In writing about our personal experiences, we sometimes mention products or services that we use or recommend. This page may contain affiliate links for which we receive a commission.
I grew up relatively spoiled, I must admit. Though I was raised in a middle income household, my collection of toys looked fit for a prince, and boy did I enjoy playing with everything in my room. However, as time rolled on, I, like all boys of a certain age, stopped pulling the wooden train sets, LEGO blocks, and Tonka trucks off the shelf.
Eventually, I outgrew the toys that catered to my early imagination. Years later,as my closet space grew scarcer and scarcer, I decided I wanted to recycle those toys (along with my old clothes, old bed sheets, and any anything else I wasn’t using any longer).
My problem was, I didn’t know how to recycle toys. Or if I even should. After all, they aren’t exactly easy to recycle since most toys are made with multiple materials — unlike other items such as magazines, dinnerware, and old bookshelves, which normally contain a primary material.
Besides, how can anybody throw a perfectly good toy into a curbside container? Especially after watching all three of Disney’s Toy Story movies, I just get a bad feeling about tossing my old toys aside like yesterday’s newspaper!
5 Ways To Recycle Toys
There are plenty of ideas for recycling your toys besides throwing them into the garbage bin.
Some of the options I like best are:
#1 – Donate old toys to a charity.
Every year, over the course of several spring cleanings, I made trips to local charities that accept toys — like the Salvation Army and various churches — to drop off whatever toys I was no longer playing with. Of course, I wouldn’t donate everything I no longer wanted — because some of my toys simply were no longer in good condition and I don’t think any children would want to be playing with dirty action figures or broken wind-up toys. So, I only donated clean, working toys. In hindsight, I have now learned that these donations can be used as tax deductions. But, I didn’t think much about Uncle Sam when I was 13.
#2 – Sell your old toys at a consignment shop.
Some of my ride-on toys, large plastic toys sets (such as an indoor treehouse), and toddler toys were organized and cleaned, and then offered at a local consignment shop. Within 2 weeks, all the items had been sold, and my family earned about $100 for the dozen or so toys which had been in storage for several years. Here a list of the best toys that sell well on consignment, because they stand the test of time.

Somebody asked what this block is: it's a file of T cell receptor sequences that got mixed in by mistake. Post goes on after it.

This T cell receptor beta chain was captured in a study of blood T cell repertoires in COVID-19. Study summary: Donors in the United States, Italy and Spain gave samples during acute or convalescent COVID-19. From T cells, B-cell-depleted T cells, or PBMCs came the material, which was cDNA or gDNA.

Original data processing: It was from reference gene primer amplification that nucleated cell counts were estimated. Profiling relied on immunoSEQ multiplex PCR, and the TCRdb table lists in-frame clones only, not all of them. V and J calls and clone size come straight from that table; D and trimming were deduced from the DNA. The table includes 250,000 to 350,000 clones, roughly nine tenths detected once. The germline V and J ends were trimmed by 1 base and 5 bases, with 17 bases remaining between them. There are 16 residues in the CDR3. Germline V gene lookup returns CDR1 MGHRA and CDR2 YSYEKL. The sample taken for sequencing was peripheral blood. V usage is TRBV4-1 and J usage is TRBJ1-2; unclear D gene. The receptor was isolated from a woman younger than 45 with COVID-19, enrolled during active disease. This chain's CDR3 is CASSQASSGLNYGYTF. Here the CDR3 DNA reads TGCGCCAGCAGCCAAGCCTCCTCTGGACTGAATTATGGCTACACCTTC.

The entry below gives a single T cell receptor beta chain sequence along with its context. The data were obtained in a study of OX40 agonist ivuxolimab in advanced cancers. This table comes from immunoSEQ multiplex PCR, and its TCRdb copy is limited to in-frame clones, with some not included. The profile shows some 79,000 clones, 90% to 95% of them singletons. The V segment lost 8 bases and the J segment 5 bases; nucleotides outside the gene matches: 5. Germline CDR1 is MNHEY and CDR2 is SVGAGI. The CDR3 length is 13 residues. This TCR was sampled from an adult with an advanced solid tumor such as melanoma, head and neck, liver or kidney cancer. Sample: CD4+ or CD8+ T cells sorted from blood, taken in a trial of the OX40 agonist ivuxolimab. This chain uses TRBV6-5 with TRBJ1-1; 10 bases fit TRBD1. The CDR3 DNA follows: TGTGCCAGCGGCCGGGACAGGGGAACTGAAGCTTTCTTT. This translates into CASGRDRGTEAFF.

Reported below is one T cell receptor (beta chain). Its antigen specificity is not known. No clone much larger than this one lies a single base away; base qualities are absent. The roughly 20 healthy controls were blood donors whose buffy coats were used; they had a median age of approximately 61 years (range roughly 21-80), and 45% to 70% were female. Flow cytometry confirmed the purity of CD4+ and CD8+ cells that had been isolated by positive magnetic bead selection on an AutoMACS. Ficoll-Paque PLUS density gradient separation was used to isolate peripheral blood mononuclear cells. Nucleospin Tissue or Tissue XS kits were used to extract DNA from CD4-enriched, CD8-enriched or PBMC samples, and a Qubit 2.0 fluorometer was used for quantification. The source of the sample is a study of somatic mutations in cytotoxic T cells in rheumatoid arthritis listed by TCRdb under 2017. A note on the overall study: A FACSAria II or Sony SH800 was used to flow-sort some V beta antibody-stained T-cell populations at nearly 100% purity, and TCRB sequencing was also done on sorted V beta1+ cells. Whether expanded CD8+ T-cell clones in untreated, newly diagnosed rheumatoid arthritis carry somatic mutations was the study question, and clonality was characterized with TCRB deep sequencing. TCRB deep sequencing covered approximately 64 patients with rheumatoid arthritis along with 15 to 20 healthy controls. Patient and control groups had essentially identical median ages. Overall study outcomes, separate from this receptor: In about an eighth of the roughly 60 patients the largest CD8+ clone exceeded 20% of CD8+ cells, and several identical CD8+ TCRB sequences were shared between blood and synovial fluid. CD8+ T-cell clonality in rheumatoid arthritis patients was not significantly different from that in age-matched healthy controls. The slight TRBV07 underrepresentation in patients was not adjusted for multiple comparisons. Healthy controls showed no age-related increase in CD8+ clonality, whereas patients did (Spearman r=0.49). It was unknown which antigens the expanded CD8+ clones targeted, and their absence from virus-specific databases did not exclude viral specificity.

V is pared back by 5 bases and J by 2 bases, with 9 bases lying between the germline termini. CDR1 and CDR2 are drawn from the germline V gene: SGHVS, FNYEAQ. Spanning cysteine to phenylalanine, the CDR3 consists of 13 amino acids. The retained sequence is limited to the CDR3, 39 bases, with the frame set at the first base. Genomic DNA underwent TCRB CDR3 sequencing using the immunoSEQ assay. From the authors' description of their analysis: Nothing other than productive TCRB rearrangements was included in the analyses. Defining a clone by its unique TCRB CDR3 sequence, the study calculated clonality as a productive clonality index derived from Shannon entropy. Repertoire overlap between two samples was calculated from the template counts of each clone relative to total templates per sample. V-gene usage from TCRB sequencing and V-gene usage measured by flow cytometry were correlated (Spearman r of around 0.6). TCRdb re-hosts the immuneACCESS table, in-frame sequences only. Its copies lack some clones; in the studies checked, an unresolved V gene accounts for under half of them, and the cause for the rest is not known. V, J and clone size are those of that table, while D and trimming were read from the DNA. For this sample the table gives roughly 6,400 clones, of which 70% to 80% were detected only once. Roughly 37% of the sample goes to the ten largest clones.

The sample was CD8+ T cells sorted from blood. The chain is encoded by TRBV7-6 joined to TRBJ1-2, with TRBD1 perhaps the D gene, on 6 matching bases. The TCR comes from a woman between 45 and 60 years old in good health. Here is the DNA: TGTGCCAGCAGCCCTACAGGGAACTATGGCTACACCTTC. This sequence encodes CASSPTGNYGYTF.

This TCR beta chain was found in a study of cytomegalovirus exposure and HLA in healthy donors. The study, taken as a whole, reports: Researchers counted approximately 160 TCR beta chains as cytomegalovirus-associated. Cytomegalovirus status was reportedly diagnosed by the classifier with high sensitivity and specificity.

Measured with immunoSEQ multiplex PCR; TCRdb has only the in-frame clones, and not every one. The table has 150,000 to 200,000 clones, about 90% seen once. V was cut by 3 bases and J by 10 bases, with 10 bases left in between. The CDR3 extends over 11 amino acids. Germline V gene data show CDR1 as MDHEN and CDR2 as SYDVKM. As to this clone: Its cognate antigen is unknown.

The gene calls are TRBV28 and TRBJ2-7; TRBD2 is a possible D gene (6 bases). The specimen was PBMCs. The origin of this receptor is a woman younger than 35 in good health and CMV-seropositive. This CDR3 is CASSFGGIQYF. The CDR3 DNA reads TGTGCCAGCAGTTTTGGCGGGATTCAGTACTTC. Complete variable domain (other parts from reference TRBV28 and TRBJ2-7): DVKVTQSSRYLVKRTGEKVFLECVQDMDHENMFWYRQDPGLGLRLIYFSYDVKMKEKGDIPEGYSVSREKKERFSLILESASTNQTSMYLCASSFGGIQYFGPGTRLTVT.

#3 – Sell old toys in a rummage sale.
Up to hosting a yard sale? If you do, you can unload your unwanted toys right in the comfort of your home and make a little money (hopefully) in the process. Or, you could offer them as part of a multi-family or community sale. Whichever way you choose to sell your childhood playthings, offering them to others who want them is a great way to recycle your toys and ensure they will wind up in a good home.
#4 – Give your old toys to another child.
Perhaps you have a young neighbor or a colleague at work who has a child. Or maybe you’d like to make toys available to children in your local community. I gave many of my toys to friends who I thought would like what I had. As for my prized LEGO collection, that went to one of my dad’s work friends with a young son who’s just crazy about the plastic, interlocking building blocks.
#5 – Keep old toys for the next generation.
I think everybody has a toy they simply cannot part with. For me, it’s my collection of BRIO wooden trains, which I acquired over several years during my early childhood. While I intend to keep these simple, beechwood train sets that were manufactured in Sweden, they will still be recycled. I hope to pass them onto the next generation, so that my future child (or children) can enjoy them as much as I did. And what better way to recycle your toys than to let your own children receive joy from the same things you played with growing up?
When you recycle old toys, you’re not only helping to keep perfectly usable items out of your local landfill, but you’re also helping to reduce the consumption of natural, raw resources that would be used to produce brand new toys. Plus, children who receive hand-me-down toys may, in turn, do the same.
Like so many things in society, being environmentally responsible is something that will become more second nature for our world as future generations come along. Remember, today’s green kids become tomorrow’s green adults.
As an advocate for good health, I usually try to choose the 'greener' option over other more dangerous and/or wasteful options. Generally speaking, if it's bad for your health or the planet, I try to avoid it. In my effort to live green, I like to find new (healthier) budget-friendly ways to do things — from cleaning to recycling to home decorating. My goal is to help you take the chore out of living green by sharing fun new ecofriendly ideas that you can try today… or <em>any</em> day! My all-time favorite way to live green is to repurpose items and give them a new use — I've written a lot of useful DIY articles.